A wild shrine to music, history and the struggle for human rights

Published in The Independent (June 5th, 2009)

We bumped our way down the ramshackle streets of Ikeja in the traffic-choked megacity of Lagos, and there it was: the new Afrika Shrine, spiritual home of Afrobeat, the sound created by Fela Kuti and Tony Allen which grew to become the most influential music to emerge from Africa in decades.

Outside, there were hawkers selling goods: groceries, cigarettes and, from one enterprising salesman, 2ft marijuana joints.

Inside, it was like Hollywood’s vision of an African nightclub. A carnivorous wooden shed that holds several thousand people, with a bar at one end and a simple stage at the other. There were netted podiums for Femi Kuti’s famous female dancers, and artefacts of his father’s along one wall – beside stern warnings against drug use.

In one corner, a cow was being chopped up for our lunch, the butcher cheerfully posing for pictures with the skull. Dozens of people sat around drinking palm wine, chatting and playing chess, for the Shrine serves as a social club and welfare centre for local residents during the day, offering refuge to the homeless and jobless despite endless harassment from the Lagos authorities. Over the years, it has been shut down repeatedly.

One afternoon I watched a televised match between Everton and Arsenal with about 200 enthusiastic fans, mostly rooting for the Gunners because of their former player Kanu, who seems to be on virtually every advertising billboard in the city.

Our party wandered backstage, climbing stairs adorned with photographs of famous musicians such as Bob Marley and Baaba Maal (who was part of our group). Upstairs, I stumbled upon a room which turned out to be Femi’s bedroom, where his partner was suckling a child. She smiled, and said hello. Next door, Femi’s sister and friends were in the living room, and welcomed us in. Despite Femi Kuti’s success, like his father he still lives here in the heart of his people, with a window of his house looking out over the stage.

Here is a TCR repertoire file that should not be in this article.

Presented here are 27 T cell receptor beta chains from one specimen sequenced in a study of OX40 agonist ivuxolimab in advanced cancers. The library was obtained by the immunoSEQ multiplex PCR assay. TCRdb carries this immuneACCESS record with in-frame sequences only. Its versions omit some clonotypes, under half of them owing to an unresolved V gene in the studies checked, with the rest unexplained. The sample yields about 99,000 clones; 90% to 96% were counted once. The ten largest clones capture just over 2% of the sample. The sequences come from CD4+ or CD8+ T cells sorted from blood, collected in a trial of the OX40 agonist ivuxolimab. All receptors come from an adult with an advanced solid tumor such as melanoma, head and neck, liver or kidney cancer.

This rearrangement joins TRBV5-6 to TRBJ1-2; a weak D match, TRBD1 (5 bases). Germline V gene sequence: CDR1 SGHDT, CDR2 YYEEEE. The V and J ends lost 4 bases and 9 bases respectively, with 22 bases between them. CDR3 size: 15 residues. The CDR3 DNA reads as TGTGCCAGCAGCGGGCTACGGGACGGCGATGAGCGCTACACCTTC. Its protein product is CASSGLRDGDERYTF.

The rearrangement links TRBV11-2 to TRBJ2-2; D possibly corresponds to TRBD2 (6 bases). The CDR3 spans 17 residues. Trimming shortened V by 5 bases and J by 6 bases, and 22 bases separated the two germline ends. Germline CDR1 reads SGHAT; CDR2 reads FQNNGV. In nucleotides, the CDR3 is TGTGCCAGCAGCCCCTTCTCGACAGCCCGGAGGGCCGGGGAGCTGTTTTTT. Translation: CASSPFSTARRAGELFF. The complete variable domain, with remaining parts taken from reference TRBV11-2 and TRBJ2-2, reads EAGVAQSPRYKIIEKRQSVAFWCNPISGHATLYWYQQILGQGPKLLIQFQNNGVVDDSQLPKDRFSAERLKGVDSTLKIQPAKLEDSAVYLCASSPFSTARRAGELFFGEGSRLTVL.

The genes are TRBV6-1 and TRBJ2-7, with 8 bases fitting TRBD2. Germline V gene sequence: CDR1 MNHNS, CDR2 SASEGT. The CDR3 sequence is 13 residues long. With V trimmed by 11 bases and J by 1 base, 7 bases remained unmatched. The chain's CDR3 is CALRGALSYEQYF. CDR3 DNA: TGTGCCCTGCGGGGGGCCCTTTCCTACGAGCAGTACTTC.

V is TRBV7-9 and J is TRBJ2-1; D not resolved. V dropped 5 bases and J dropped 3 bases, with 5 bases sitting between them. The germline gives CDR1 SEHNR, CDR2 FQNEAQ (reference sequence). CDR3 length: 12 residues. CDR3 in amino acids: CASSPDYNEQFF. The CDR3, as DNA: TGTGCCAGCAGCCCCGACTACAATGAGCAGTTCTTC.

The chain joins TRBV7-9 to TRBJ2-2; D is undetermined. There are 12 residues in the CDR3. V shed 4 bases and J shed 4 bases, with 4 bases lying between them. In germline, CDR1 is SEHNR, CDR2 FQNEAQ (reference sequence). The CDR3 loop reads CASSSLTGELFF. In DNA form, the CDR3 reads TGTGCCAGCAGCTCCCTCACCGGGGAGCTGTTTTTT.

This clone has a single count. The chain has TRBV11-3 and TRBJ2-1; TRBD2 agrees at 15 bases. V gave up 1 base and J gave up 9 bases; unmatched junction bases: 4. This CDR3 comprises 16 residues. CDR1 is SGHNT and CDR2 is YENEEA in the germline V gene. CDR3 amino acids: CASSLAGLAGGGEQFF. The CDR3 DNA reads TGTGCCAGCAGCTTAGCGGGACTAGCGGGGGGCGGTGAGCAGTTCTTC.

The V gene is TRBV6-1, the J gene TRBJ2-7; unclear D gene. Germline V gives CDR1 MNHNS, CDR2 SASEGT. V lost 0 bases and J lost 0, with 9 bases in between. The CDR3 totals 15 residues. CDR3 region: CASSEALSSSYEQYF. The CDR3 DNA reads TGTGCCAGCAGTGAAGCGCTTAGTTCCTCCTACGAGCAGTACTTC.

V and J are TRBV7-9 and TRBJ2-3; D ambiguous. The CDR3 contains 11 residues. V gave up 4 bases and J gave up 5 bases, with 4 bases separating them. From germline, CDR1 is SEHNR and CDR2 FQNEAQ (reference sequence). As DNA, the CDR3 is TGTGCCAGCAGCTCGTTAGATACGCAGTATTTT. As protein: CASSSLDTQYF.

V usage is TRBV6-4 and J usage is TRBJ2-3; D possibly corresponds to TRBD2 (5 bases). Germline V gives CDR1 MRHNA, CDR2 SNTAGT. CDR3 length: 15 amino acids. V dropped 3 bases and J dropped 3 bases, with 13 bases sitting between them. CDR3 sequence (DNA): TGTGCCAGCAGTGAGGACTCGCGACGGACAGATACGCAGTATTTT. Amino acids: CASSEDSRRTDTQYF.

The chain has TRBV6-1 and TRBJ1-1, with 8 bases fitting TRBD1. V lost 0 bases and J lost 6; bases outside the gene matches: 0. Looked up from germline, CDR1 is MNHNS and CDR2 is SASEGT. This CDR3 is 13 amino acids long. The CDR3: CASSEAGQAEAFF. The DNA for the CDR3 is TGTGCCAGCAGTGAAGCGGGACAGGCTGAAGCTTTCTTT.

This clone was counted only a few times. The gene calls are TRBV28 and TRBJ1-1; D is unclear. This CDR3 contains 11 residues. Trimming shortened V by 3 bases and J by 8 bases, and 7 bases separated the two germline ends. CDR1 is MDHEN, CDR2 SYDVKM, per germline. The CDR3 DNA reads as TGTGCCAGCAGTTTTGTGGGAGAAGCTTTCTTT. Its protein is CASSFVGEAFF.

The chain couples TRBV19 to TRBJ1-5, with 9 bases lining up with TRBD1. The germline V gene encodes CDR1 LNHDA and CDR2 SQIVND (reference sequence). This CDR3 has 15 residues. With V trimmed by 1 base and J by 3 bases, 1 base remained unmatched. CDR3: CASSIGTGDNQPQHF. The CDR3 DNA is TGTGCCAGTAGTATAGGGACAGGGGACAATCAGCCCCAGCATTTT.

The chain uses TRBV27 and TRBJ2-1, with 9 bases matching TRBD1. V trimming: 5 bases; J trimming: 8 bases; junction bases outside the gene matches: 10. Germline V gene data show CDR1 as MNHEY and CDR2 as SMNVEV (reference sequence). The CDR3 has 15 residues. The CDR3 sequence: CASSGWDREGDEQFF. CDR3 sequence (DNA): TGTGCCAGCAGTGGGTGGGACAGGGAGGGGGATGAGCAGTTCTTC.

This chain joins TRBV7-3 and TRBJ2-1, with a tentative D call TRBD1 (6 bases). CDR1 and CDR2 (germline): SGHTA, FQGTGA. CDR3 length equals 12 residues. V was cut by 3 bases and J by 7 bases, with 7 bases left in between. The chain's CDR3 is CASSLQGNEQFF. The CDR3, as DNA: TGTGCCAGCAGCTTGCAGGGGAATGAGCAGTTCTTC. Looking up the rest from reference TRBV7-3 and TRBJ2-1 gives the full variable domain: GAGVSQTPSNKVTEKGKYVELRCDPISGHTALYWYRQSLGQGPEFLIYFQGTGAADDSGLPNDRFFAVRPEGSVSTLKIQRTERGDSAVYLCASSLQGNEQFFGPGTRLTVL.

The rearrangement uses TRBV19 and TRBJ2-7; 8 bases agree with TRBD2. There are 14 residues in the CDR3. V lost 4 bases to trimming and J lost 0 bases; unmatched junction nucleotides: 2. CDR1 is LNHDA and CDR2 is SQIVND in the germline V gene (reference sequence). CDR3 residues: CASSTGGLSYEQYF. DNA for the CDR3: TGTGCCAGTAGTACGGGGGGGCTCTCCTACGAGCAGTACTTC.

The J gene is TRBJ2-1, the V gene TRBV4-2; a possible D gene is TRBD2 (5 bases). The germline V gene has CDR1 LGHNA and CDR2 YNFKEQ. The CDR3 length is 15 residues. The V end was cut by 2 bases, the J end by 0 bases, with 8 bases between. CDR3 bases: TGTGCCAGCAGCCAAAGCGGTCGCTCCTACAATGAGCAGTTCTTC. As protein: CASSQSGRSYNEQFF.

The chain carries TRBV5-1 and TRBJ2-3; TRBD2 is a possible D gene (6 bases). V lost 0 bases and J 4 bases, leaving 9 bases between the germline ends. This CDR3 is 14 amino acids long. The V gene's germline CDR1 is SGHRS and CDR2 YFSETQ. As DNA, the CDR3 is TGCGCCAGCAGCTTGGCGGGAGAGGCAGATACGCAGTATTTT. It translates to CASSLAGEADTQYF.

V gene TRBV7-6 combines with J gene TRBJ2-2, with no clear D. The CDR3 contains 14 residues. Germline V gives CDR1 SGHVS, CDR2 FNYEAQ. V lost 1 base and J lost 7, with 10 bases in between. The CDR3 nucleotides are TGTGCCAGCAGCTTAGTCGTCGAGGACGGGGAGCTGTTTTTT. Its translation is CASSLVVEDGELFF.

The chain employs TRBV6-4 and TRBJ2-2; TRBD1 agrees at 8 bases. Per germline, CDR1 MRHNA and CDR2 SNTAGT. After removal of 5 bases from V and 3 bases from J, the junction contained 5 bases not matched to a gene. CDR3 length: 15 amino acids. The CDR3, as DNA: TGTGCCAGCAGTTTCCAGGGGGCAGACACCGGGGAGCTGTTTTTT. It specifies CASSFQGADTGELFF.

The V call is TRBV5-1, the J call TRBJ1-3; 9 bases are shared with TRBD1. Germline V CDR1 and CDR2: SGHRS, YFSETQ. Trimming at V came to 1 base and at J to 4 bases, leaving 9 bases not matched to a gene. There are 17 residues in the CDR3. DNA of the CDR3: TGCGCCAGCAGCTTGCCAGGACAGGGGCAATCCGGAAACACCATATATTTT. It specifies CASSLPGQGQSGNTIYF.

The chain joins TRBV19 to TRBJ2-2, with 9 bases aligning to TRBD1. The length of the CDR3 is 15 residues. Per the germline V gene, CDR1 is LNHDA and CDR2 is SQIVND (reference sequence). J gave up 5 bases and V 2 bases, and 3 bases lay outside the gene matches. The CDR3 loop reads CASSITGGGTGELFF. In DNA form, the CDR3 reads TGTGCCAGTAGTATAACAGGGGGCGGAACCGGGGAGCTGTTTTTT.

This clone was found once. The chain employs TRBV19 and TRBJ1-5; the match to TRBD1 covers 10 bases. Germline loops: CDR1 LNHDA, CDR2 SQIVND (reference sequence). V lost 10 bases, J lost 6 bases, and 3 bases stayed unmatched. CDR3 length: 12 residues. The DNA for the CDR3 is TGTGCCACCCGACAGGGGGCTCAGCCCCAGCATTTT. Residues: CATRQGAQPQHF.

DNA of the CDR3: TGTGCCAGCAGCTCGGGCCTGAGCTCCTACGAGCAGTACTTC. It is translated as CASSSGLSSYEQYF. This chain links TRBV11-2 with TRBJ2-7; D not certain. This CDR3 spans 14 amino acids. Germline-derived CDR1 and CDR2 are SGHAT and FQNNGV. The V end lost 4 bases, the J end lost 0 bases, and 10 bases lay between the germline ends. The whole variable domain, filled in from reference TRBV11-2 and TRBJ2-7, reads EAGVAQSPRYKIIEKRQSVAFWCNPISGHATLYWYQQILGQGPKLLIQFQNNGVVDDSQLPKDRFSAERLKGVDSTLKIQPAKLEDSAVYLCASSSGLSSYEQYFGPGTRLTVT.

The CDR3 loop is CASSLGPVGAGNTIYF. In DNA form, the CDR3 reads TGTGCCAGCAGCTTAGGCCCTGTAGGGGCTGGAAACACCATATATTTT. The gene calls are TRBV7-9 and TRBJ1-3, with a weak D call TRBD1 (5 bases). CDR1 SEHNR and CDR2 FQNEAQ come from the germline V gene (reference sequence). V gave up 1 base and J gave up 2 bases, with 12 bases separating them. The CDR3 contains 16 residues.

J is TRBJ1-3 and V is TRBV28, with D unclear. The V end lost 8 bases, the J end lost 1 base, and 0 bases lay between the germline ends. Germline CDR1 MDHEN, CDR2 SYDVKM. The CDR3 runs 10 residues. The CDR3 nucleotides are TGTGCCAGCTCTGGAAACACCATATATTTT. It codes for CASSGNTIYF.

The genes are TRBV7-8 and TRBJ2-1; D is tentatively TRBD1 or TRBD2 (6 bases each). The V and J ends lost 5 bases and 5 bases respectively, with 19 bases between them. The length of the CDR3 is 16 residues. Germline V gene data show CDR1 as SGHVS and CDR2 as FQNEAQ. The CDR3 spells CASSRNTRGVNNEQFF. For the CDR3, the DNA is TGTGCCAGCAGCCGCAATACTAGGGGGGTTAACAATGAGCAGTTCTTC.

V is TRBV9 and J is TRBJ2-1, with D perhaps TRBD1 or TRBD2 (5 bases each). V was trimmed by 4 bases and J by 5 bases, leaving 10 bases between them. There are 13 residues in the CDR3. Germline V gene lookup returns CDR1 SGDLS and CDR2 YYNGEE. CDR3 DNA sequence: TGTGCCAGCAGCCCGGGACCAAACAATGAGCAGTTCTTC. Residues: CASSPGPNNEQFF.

Come showtime, it is all rather different: the most exhilarating and wildest nightclub imaginable. During Femi’s spectacular shows, bouncers at the front whack people who get too close to the stage with huge wooden staves. Giant plumes of fire are ignited from aerosols. During one song about anarchy, the audience suddenly raised all the tables and chairs above their heads while dancing.

Meanwhile, at the bar at the back of the hall, some folk continued their games of chess, seemingly oblivious to the music and mayhem all around them.

I was there with a party of artists for Africa Express, which brings together Western and African musicians and headlined a festival marking the anniversary of Fela Kuti’s birth. Among those performing was Flea, bassist with the Red Hot Chili Peppers, who had flown from California for the privilege of playing at such an historic venue. Afterwards, I asked him what he had made of it. “That was, without a doubt, the craziest show I have ever played in my life,” he said. “It was fantastic.”

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